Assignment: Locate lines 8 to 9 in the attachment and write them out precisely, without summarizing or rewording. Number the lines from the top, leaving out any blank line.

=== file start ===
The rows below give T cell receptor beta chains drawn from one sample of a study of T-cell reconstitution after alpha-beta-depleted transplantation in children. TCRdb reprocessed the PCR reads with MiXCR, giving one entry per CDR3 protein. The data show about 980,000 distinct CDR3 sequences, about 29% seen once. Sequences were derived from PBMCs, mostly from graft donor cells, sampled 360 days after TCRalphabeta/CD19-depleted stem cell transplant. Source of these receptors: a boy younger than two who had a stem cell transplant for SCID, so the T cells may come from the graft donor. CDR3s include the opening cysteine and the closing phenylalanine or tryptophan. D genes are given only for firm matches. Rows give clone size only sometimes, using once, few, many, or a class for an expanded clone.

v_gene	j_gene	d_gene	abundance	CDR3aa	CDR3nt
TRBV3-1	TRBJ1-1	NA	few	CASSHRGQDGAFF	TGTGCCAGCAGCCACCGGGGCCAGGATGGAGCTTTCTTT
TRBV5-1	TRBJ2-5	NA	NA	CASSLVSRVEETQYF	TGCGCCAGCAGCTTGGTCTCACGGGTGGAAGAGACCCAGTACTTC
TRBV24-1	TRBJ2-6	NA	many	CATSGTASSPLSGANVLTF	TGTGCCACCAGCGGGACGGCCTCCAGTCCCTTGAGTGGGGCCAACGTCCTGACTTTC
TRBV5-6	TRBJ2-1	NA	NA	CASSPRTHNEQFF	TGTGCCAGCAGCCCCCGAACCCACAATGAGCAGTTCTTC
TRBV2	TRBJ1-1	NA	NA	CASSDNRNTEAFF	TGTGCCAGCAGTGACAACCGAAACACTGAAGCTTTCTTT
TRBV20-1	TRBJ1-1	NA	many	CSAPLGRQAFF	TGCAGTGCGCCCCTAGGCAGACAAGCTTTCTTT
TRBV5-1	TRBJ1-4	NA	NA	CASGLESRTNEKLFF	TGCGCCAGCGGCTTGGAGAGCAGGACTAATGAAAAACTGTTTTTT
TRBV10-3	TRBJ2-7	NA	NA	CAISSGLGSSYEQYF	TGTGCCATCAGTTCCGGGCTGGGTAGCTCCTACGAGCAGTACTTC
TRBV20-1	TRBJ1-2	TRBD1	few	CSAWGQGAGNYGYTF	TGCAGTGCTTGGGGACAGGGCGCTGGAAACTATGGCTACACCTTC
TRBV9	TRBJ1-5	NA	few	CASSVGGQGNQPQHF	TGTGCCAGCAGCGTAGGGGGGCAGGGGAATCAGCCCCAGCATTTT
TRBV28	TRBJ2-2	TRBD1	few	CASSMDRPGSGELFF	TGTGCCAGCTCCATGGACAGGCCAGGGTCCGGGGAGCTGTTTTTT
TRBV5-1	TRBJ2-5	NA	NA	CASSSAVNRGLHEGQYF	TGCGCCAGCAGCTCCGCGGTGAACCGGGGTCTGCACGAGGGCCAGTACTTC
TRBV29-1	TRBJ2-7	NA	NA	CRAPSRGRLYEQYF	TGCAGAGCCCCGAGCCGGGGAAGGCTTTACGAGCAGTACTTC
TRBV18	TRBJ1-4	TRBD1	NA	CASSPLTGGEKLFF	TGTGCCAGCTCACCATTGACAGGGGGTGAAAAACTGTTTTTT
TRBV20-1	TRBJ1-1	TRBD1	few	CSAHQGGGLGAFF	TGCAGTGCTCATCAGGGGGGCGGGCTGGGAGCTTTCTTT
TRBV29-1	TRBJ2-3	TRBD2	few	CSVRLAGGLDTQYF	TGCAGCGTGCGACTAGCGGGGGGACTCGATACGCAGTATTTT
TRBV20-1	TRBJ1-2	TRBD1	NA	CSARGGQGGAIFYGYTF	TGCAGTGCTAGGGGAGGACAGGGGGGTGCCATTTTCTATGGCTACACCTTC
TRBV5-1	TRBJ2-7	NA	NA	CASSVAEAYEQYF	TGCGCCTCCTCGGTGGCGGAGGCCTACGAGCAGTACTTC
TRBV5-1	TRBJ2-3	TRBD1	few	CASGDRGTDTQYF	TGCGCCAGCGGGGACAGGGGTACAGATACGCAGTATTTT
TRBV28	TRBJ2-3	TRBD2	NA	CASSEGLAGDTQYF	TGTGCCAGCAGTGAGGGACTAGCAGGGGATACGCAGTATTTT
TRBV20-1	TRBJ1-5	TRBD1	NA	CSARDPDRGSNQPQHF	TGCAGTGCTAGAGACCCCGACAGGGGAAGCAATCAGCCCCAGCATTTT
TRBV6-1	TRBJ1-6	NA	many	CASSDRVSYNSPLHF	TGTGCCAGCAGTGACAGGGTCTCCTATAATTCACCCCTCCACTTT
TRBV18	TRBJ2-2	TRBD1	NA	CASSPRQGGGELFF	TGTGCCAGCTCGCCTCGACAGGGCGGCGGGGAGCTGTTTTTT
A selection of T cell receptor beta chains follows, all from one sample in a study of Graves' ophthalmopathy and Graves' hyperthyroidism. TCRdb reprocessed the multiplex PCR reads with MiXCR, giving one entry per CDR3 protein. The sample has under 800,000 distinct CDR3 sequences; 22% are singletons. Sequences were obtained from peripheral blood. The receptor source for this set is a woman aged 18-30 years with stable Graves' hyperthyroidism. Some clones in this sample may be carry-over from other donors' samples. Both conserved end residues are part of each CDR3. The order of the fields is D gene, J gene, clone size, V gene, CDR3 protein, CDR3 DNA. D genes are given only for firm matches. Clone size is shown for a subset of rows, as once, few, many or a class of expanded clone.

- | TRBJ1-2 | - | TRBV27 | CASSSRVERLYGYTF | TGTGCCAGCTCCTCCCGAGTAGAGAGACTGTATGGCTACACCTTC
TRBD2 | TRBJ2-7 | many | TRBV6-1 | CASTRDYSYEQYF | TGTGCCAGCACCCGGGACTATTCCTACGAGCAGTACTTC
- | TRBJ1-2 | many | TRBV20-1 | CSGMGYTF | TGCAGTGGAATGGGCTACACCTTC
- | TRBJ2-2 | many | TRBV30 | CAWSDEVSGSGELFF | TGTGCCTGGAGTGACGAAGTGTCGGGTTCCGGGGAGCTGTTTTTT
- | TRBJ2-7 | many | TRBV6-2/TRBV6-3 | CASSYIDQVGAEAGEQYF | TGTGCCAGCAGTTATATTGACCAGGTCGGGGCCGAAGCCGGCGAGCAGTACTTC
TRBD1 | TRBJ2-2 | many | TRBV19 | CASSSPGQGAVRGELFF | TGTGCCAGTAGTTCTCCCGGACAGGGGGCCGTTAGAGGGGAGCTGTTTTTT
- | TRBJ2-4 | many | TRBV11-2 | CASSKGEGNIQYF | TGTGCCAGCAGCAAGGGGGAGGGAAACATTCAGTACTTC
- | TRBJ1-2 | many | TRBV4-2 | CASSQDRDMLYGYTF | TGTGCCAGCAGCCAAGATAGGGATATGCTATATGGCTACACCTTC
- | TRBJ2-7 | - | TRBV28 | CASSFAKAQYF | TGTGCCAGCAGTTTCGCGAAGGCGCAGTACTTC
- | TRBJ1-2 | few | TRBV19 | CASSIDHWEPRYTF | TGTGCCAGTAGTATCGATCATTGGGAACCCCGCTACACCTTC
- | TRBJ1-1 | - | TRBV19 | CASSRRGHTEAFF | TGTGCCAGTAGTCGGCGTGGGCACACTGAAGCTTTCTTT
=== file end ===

TRBV20-1	TRBJ1-1	NA	many	CSAPLGRQAFF	TGCAGTGCGCCCCTAGGCAGACAAGCTTTCTTT
TRBV5-1	TRBJ1-4	NA	NA	CASGLESRTNEKLFF	TGCGCCAGCGGCTTGGAGAGCAGGACTAATGAAAAACTGTTTTTT